Internal audio through XLR and much longer recording time with the Canon C100 Mark II

Battery performance and Recording Time

The Canon C100 Mark II’s battery performance is incredible; no more than two batteries will get you through an entire day of filming. It comes with two slots for SD cards (also allowing the camera operator the option to dual record to both cards at the same time) which gives me around 11 hours of internal recording. This is absolutely great for the run and gun videographer or cameraman not having to worry about swapping batteries all the time and carrying around media.


Other “Professional Features” in the Video Camera

Some great features this camera provides which are basically indispensable for any professional camera operator or videographer are focus peaking and zebras. The reason I used quotes on “professional features” above is that big ordeal which divide many filmmakers’ opinions about Canon. Since many of Canon’s competitors include features such as focus peaking and zebras on their DSLRs and Mirrorless camera series. Features that Canon, at least for now, reserves for their cinema-line camera series only.


I’m not one that likes to get into those kinds of debates, many times it’s just useless nerd-talk (like debating over Apple and PC). Simply put, I like the Canon-look and Canon-colors way better over its’ competitors, it’s not even close in my opinion. Period. No use crying over their decisions on how they want to sell and market their video production products and cameras. So yeah…that’s that.


Dual Pixel CMOS AF being used during a music video production


The inclusion of Dual Pixel CMOS AF is a great plus, this feature was only available on the original C100 if you paid for the upgrade. In a nutshell, it allows for continuous autofocus on most Canon EF autofocus lenses as long as the subject remains in the middle of the frame. This was a feature that helped our camera crew tremendously during the music video production of Marina and the Kats’ song “Dirty”, for which I was the cinematographer and camera operator. You can read about how we managed to shoot the video in one take by using a wheelchair dolly here.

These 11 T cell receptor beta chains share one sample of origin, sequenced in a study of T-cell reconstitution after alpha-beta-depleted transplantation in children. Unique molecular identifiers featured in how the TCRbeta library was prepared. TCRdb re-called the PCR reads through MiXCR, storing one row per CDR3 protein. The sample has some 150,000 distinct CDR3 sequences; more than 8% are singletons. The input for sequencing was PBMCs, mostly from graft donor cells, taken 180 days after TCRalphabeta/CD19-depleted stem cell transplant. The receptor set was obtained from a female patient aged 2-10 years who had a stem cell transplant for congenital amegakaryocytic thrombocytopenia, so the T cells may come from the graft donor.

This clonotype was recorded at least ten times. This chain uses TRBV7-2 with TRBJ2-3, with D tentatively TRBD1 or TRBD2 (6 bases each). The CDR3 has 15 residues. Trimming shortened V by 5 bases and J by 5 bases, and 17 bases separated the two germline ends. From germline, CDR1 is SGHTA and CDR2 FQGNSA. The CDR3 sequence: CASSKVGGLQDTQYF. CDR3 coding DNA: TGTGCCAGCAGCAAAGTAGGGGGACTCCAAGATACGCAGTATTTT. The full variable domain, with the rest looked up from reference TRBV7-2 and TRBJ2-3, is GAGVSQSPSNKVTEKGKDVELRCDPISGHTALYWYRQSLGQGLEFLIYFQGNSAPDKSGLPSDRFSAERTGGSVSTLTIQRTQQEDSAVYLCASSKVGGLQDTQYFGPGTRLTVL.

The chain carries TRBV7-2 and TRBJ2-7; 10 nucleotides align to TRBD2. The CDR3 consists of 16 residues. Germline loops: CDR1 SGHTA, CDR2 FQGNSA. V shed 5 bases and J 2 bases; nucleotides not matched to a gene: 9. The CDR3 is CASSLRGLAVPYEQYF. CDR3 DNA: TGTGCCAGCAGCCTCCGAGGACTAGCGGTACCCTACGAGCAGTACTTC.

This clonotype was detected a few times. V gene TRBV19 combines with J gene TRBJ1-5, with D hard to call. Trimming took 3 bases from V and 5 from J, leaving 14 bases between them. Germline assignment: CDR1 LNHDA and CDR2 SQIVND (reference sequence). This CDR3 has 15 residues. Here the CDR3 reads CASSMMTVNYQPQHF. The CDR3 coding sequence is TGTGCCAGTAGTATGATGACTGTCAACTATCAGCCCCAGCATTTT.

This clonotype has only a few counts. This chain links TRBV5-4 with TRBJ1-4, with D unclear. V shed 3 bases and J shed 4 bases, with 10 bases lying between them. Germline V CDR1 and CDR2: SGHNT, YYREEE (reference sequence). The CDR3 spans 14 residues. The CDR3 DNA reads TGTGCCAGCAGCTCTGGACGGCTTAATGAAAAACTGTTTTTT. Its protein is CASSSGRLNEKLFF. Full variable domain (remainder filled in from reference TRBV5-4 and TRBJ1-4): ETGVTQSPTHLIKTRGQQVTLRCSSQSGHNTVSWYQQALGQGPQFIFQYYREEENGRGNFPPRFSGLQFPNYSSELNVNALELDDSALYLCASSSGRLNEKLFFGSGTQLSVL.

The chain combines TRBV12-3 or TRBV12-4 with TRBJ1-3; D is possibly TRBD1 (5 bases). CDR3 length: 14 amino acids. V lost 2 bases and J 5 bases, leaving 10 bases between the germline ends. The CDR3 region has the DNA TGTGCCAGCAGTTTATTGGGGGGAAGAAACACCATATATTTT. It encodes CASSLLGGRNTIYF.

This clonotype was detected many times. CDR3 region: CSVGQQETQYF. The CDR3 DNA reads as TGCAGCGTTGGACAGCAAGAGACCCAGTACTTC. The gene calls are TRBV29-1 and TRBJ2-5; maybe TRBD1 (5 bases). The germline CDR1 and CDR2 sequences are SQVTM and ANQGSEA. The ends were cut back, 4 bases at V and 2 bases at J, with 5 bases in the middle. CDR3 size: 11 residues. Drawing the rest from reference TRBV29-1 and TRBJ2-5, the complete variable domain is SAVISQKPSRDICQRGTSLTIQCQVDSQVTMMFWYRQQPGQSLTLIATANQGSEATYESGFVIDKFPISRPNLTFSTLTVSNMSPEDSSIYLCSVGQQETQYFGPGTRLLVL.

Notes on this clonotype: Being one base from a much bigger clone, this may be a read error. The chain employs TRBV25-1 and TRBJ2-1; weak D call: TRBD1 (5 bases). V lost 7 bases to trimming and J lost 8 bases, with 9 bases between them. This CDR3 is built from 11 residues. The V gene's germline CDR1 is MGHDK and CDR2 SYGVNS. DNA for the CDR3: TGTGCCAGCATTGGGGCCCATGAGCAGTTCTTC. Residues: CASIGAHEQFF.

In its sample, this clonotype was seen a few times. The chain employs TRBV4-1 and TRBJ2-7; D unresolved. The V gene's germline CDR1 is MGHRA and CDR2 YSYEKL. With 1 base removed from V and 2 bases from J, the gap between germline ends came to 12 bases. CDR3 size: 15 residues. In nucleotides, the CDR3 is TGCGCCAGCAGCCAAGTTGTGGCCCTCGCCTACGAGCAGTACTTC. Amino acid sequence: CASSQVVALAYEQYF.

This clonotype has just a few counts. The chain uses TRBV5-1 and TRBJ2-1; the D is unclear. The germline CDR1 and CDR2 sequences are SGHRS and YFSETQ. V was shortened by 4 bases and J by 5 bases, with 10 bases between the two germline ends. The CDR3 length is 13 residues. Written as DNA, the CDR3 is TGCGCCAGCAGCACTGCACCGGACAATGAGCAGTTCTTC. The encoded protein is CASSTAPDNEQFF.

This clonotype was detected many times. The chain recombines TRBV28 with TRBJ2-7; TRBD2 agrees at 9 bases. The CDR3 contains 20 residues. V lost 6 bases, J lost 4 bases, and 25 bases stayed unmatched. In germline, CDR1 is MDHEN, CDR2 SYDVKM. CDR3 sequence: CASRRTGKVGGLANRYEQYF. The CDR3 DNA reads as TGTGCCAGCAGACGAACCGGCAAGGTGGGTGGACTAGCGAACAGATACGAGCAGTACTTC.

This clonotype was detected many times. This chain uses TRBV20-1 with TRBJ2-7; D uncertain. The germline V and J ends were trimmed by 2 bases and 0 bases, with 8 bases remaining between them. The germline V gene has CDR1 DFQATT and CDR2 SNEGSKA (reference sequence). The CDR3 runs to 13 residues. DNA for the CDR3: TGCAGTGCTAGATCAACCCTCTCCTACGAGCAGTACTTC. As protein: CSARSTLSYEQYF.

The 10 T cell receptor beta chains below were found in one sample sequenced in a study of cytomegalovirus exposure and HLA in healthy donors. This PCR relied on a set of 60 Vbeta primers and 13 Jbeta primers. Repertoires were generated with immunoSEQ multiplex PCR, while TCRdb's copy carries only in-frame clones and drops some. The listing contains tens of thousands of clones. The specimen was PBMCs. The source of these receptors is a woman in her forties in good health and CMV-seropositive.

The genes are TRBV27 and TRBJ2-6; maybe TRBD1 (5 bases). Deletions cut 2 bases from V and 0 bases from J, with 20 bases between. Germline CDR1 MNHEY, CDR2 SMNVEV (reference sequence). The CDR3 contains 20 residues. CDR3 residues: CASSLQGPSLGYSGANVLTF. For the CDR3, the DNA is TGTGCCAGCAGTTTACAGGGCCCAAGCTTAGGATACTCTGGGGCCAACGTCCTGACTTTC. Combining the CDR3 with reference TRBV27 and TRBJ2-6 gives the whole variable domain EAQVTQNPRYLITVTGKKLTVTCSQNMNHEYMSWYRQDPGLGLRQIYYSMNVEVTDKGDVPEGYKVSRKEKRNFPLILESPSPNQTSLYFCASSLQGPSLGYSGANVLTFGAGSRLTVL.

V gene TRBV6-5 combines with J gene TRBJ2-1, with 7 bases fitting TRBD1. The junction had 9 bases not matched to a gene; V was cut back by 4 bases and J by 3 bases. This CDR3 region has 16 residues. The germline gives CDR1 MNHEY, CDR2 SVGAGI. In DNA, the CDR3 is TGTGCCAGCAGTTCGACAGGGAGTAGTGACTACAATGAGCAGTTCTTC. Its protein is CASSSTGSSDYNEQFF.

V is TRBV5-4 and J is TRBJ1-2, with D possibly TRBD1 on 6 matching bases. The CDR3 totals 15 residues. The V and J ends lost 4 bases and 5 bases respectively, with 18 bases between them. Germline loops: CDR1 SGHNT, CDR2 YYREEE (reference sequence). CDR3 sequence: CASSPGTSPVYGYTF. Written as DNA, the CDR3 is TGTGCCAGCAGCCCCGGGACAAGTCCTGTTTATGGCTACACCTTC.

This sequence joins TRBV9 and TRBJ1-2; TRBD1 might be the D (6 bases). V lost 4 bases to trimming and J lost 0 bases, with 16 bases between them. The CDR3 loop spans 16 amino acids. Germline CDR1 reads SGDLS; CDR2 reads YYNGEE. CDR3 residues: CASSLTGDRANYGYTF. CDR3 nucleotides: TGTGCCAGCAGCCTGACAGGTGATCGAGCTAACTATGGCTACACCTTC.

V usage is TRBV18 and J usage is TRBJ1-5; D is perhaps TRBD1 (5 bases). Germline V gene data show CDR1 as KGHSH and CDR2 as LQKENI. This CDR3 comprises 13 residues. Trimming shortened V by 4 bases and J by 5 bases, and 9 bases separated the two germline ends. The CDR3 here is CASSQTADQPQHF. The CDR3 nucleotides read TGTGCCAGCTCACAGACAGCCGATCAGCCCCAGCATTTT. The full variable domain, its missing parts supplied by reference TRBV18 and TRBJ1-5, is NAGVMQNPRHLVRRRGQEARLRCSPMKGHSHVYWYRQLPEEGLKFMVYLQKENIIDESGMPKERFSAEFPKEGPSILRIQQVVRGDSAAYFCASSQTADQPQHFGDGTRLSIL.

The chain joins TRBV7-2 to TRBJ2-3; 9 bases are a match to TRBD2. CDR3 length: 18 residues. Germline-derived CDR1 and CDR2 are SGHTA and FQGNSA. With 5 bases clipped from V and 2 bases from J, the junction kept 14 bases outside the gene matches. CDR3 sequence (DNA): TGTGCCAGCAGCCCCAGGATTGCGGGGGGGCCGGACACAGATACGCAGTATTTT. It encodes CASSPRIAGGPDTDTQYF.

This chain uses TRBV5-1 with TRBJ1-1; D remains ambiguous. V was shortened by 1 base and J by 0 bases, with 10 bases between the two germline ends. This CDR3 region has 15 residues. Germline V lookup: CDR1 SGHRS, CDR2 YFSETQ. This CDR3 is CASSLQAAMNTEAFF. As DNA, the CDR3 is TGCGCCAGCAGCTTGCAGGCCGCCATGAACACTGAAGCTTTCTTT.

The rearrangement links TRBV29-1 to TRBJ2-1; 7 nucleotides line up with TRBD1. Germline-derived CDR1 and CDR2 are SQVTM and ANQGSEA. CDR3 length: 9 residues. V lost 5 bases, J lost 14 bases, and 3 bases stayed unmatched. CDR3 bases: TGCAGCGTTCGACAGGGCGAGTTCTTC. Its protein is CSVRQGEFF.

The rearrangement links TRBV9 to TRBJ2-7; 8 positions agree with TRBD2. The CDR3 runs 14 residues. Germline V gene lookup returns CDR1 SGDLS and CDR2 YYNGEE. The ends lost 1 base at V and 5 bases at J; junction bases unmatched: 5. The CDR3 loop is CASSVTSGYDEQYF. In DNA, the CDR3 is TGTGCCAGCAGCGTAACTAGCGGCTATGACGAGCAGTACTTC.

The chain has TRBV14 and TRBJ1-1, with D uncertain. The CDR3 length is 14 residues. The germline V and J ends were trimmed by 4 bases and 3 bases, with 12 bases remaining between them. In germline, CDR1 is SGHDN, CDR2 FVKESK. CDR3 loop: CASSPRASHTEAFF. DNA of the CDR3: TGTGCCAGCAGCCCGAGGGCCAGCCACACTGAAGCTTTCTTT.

Whenever our camera team needs to shoot video in a broadcast-friendly codec, film green-screen, or simply have a video project that requires a bit more attention in post-production with color correction/grading, our video crew uses an Atomos external recorder. Vincent Laforet mentioned this about the camera on his website: “How do you supersize it? Use an external recorder such as an Atomos Ninja and record the clean HDMI output from this camera and guess what? You’re basically getting the same image quality as you would from the C300 – for a lot lot less.”


Using the Atomos Ninja Star during a video shoot in Vienna

Great Workhorse, but no 4K?

4k, 6k, 8k….phew, seems like that’s a never ending story with filmmakers, camera operators, video production companies and videographers alike. Maybe it’s just my company and/or my clientele, but until now I’ve never had a single client require nor want their video to be exported in 4k. Mind you, most of the video production jobs our camera crew film are corporate videos that end up being showcased on platforms such as YouTube, Vimeo, and Facebook alike. Not necessary the benchmark platforms for viewing compressed corporate video interviews in 4k.


As mentioned before, a big reason I decided to upgrade my camera package was the prolonged battery life and recording time. Matt Allard from newsshooter.com explained it the best in his review of the C100 Mark II: “One of the great aspects of using a C100 Mark II is that the SD media is cheap, the batteries last forever and you can can go all day without having to swap out cards or carry lots of spare batteries. If you introduce 4K into the equation, the media costs go up, the recording times come way down and the battery life will decrease.”


Nothing I can really add to that great comment by Matt.


Posted by Vitor Goncalves


Vitor is a filmmaker, cameraman and editor based in Vienna, Austria. He is the owner of Reel Arts Media.